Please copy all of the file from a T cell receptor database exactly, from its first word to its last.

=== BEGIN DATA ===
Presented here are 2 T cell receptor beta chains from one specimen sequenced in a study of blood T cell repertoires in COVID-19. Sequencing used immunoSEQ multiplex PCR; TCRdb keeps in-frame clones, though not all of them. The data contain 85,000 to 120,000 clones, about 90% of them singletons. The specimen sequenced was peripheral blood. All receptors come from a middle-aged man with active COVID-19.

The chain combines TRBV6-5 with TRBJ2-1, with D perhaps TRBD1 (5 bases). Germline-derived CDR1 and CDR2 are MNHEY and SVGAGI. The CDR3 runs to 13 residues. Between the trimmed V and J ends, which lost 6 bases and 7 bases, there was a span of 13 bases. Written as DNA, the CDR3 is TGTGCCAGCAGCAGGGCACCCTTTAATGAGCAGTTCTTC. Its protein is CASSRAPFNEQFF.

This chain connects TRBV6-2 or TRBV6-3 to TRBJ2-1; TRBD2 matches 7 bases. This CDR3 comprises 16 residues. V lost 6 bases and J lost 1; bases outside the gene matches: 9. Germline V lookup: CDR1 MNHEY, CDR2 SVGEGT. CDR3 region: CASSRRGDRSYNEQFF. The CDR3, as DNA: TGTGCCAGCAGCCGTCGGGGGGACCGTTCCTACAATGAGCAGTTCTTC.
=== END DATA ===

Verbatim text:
Presented here are 2 T cell receptor beta chains from one specimen sequenced in a study of blood T cell repertoires in COVID-19. Sequencing used immunoSEQ multiplex PCR; TCRdb keeps in-frame clones, though not all of them. The data contain 85,000 to 120,000 clones, about 90% of them singletons. The specimen sequenced was peripheral blood. All receptors come from a middle-aged man with active COVID-19.

The chain combines TRBV6-5 with TRBJ2-1, with D perhaps TRBD1 (5 bases). Germline-derived CDR1 and CDR2 are MNHEY and SVGAGI. The CDR3 runs to 13 residues. Between the trimmed V and J ends, which lost 6 bases and 7 bases, there was a span of 13 bases. Written as DNA, the CDR3 is TGTGCCAGCAGCAGGGCACCCTTTAATGAGCAGTTCTTC. Its protein is CASSRAPFNEQFF.

This chain connects TRBV6-2 or TRBV6-3 to TRBJ2-1; TRBD2 matches 7 bases. This CDR3 comprises 16 residues. V lost 6 bases and J lost 1; bases outside the gene matches: 9. Germline V lookup: CDR1 MNHEY, CDR2 SVGEGT. CDR3 region: CASSRRGDRSYNEQFF. The CDR3, as DNA: TGTGCCAGCAGCCGTCGGGGGGACCGTTCCTACAATGAGCAGTTCTTC.